I creep through the forest towards the sound.

I know everything about you Darren. I know how you lost your fingers. I know of your obsession with fire. I know where you go to drink yourself into a stupor every Friday night. And I know that you know nothing about me. Soon, you will.

He is unconscious. Lying in a heap against a rock once again. His friends are walking away, leaving him to his own devices. Out of sight, out of mind.

If you go down in the woods today, you better not go alone. It’s lovely down in the woods today, but safer to stay at home…

I step towards him, grinning gleefully from ear to ear. I crouch behind the rock, laying a gloved hand upon his face, twisting it slightly to reveal in the light of the moon, a deep swelling bruise.

“Wake up Darren,” I whisper, “It’s me…”

Darren gurgles slightly.

“Wake up,” I repeat, “I’m here to take you home.”

Darren’s eyes open slightly, red and disorientated, “Fuck off.” He slurs.

I grip his face, pressing my fingers into the bruising on his face.

He squirms in pain, writhing about in pain.

“I said wake up.

Darren’s eyes snap open, fixing me with an unsteady look, as he moans in pain. I draw my knife from the sheath, pressing the tip of the blade into his forehead.

I press my knees into his shoulders to keep him steady. Slowly, I tear the tip of the knife across his forehead as his guttural moans turn into anguished screams.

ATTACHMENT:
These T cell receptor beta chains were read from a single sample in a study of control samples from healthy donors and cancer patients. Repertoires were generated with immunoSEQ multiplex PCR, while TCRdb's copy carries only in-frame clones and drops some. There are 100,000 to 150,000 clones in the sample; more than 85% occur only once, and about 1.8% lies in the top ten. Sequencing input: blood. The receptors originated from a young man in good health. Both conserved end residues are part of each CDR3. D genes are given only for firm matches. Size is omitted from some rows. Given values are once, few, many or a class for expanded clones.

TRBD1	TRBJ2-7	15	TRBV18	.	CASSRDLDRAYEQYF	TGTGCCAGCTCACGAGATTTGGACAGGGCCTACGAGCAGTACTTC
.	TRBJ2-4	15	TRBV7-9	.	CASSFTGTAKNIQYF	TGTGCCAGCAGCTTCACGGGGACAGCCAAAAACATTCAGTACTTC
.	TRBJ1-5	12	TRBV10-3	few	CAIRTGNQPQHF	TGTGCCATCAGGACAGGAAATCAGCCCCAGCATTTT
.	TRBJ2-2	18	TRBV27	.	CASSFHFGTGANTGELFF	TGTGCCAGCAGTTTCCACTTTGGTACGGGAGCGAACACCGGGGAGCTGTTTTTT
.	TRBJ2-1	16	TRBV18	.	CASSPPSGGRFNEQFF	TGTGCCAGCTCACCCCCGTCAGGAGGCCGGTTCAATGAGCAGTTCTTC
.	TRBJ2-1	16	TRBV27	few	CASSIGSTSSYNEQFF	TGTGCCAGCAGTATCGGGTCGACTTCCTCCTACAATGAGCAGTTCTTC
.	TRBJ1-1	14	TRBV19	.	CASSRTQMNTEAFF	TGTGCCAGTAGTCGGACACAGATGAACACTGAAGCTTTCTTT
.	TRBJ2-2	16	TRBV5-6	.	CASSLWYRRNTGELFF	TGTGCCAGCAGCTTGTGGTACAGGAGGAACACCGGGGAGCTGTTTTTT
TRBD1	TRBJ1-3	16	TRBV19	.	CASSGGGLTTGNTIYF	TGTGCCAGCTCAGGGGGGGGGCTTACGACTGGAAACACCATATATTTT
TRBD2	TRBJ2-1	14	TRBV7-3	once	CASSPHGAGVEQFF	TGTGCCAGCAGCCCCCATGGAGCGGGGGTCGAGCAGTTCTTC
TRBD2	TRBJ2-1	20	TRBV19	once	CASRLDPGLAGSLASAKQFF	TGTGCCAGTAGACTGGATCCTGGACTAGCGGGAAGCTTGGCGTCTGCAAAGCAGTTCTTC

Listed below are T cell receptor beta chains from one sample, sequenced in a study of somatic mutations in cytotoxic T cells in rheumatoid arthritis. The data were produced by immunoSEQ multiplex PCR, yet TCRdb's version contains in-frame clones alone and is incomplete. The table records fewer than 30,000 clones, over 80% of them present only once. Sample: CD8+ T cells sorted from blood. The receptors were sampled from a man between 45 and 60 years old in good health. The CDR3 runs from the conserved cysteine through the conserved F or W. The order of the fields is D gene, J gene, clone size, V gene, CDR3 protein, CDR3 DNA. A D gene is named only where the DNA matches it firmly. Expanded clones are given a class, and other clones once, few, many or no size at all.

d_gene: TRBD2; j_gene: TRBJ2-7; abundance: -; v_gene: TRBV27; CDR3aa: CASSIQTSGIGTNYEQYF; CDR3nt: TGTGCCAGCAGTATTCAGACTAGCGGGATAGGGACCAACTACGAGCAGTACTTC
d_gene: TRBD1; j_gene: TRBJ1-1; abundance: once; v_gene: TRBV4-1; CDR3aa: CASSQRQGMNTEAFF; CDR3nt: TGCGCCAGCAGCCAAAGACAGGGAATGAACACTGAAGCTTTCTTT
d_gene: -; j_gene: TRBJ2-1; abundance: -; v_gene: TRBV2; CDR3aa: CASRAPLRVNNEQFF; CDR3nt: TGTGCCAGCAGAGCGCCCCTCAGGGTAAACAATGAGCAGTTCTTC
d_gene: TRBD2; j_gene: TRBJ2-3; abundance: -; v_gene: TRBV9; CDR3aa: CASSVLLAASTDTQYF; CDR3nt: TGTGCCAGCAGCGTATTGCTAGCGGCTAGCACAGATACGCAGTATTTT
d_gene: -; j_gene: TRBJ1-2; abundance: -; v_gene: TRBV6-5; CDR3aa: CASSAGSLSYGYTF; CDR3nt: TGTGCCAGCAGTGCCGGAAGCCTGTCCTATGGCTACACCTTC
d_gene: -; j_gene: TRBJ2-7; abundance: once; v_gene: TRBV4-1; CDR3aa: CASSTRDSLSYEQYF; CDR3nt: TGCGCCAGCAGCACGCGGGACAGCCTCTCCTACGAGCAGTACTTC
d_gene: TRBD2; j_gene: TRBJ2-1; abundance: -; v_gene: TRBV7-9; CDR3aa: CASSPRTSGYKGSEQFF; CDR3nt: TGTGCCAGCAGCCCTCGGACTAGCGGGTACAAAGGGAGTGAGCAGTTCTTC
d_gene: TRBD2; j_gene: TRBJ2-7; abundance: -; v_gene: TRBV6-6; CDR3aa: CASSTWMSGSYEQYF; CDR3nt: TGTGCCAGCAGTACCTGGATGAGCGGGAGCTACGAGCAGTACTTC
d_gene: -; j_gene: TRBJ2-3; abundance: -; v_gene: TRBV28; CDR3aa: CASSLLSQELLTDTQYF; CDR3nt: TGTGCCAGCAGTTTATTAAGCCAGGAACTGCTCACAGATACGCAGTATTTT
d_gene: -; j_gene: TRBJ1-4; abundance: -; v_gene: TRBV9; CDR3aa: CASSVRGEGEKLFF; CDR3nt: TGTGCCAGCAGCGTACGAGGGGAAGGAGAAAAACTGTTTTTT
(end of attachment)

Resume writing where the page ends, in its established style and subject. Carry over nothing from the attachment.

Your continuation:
With surgical precision, I carve a circle into his forehead, watching the blood glisten in the moonlight. Once the circle is complete, I carve an upward facing arrow through the centre of the circle, before releasing his jerking head, watching it flap about futilely.

I sit atop Darren, looking down on him as fear pervades every fibre of his being. I inhale the cold air deeply, before slowly pressing the tip of the knife into his throat. Carnal euphoria courses through me as I slowly pierce the blade between the cartilages. I listen to the gurgling sound of the blood trickling into his lungs, as he writhes in pain.

I rise to my feet, standing over Darren in triumph. I look up at the moon, an unshakeable grin plastered upon my face.

In the distance, I notice a figure silhouetted against the light of the moon; standing picture still. I turn to face him, as Darren squirms at my feet. I hold the blade up in the air, pointing it in his direction

Darren clings to my leg, his grasping hands holding on to me like an infant, before falling to weakness.

The figure turns, sprinting away from the scene.

I look down at Darren’s whose body had fallen limp, as black blood oozed from his neck.

A pillar of ecstasy rose up from the pit of my stomach, escaping my mouth in a lupine howl which echoed through the forest, down the valley, and into the very heart of Old Velling.

JC Axe

(c) JC Axe 2017.